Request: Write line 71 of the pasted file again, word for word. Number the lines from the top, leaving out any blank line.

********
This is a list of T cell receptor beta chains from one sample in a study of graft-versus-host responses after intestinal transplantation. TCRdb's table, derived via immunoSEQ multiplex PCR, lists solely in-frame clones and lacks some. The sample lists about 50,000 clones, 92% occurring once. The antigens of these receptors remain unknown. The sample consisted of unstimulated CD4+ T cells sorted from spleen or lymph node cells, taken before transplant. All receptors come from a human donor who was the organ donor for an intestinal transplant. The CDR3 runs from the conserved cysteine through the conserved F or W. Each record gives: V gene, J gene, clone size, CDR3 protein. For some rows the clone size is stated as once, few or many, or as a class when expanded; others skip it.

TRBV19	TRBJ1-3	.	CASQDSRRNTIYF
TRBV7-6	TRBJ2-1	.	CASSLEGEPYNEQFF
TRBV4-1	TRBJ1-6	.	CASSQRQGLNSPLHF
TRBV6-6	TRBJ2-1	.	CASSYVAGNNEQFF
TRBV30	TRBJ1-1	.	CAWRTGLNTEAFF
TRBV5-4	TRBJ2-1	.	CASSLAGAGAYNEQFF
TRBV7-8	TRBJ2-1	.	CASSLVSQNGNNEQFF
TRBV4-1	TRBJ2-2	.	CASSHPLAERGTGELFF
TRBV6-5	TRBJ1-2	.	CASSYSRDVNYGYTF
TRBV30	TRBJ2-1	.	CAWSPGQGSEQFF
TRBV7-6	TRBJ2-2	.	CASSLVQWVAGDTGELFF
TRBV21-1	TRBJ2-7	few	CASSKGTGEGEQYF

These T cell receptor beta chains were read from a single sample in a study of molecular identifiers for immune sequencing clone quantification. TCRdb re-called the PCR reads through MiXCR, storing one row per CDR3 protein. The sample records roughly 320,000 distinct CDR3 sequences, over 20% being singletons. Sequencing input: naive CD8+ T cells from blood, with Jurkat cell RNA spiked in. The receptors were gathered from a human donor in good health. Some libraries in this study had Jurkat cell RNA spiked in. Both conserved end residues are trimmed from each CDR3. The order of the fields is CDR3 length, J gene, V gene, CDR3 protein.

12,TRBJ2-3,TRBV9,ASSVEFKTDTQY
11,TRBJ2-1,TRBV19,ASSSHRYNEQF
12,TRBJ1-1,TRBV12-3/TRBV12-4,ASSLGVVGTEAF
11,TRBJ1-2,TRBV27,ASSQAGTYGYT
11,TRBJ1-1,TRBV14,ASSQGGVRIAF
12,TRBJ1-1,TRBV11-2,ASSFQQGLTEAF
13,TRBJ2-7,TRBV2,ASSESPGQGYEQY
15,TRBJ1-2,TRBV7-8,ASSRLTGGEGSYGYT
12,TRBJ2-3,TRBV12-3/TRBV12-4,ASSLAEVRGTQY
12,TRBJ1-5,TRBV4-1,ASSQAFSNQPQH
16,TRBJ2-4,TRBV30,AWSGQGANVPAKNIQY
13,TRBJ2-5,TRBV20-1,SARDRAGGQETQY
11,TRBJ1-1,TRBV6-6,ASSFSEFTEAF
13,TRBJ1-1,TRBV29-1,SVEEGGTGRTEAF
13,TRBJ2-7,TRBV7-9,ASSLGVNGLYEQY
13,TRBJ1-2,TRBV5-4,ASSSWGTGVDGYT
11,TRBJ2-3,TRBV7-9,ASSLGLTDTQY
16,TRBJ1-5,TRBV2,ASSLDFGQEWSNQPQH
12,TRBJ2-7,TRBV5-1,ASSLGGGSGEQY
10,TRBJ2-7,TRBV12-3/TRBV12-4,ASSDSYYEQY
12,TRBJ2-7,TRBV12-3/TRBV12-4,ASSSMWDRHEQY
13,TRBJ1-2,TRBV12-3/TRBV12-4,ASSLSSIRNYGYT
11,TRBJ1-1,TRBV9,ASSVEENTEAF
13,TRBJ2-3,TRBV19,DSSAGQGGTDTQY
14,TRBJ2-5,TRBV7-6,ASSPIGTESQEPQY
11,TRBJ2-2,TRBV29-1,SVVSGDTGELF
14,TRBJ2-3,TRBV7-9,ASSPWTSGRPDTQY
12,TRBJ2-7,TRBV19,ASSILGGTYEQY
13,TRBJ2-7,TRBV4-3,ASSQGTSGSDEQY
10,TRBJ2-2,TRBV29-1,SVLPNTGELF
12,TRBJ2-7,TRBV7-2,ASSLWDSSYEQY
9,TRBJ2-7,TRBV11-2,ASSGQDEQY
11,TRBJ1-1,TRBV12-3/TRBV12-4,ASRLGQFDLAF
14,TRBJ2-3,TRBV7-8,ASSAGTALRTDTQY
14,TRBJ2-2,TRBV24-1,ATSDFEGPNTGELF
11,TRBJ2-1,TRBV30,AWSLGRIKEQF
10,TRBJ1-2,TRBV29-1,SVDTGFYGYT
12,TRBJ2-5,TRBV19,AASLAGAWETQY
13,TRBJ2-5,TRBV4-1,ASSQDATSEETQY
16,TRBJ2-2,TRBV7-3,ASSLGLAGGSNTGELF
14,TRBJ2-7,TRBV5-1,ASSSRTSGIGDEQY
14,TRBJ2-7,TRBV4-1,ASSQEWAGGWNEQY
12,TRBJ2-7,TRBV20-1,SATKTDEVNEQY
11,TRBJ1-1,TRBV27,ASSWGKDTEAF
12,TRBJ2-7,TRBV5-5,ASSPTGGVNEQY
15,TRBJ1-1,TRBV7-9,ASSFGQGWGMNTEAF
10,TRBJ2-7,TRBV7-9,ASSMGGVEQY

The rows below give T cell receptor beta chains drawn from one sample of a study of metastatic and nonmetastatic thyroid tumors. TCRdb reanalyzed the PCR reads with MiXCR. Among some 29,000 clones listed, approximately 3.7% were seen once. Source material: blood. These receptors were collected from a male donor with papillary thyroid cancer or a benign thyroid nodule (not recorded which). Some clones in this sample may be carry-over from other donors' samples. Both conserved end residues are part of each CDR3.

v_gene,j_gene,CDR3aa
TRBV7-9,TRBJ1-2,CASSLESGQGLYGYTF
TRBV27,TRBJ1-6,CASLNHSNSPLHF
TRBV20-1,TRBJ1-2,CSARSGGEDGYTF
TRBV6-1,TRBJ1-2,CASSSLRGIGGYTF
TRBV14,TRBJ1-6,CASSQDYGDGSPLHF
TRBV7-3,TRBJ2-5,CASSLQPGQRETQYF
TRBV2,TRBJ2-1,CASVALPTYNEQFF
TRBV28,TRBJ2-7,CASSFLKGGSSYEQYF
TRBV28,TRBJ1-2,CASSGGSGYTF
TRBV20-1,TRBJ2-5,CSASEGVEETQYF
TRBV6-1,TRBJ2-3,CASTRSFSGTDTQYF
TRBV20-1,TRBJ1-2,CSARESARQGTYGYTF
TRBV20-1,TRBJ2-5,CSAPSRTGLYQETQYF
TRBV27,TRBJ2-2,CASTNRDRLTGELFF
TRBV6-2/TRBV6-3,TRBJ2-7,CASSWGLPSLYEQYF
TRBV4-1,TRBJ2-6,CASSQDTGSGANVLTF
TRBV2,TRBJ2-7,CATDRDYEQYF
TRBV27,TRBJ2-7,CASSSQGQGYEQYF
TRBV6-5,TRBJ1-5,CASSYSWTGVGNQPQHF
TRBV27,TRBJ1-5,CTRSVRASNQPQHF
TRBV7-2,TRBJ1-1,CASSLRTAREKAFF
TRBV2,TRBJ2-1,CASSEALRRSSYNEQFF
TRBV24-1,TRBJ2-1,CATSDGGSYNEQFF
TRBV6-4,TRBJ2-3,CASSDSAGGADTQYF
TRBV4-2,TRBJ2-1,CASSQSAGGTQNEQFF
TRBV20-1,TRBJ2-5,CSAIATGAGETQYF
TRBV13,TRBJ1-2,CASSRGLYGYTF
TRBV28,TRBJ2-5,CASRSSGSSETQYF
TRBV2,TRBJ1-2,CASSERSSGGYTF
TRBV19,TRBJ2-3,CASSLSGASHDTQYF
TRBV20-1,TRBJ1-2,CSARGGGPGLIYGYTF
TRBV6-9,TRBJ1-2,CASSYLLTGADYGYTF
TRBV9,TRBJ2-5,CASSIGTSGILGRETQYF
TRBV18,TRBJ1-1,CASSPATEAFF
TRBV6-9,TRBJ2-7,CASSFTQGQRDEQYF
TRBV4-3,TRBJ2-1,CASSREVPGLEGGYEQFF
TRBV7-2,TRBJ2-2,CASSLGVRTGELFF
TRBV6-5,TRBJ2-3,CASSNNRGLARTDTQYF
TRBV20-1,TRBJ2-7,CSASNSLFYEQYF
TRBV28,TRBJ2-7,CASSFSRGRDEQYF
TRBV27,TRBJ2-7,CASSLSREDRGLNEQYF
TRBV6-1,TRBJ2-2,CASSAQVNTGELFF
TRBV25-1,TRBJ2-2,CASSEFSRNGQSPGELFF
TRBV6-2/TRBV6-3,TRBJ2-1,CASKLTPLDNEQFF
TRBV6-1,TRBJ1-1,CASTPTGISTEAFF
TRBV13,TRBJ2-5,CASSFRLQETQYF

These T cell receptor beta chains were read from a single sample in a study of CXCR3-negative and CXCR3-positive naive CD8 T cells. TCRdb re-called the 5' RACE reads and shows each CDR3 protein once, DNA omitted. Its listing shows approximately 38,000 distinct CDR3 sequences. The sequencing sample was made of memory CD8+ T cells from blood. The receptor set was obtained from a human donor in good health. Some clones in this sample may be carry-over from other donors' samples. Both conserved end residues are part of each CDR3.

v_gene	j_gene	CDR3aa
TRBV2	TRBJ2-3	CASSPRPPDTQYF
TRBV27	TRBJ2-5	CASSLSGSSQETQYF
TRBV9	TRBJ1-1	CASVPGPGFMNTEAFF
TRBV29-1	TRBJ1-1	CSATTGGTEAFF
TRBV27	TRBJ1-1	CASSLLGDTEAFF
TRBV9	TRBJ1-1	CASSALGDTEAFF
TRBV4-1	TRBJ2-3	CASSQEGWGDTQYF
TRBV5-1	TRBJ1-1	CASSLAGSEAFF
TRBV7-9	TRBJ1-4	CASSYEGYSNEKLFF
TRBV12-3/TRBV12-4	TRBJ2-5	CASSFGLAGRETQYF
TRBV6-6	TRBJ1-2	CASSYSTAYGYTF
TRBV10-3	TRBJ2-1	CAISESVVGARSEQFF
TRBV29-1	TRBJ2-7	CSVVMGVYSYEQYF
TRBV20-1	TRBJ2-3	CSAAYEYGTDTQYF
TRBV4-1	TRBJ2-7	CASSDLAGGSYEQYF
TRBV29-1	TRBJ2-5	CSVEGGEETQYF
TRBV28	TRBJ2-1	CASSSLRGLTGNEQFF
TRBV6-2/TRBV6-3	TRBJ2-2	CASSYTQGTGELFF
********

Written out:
TRBV28,TRBJ2-7,CASSFLKGGSSYEQYF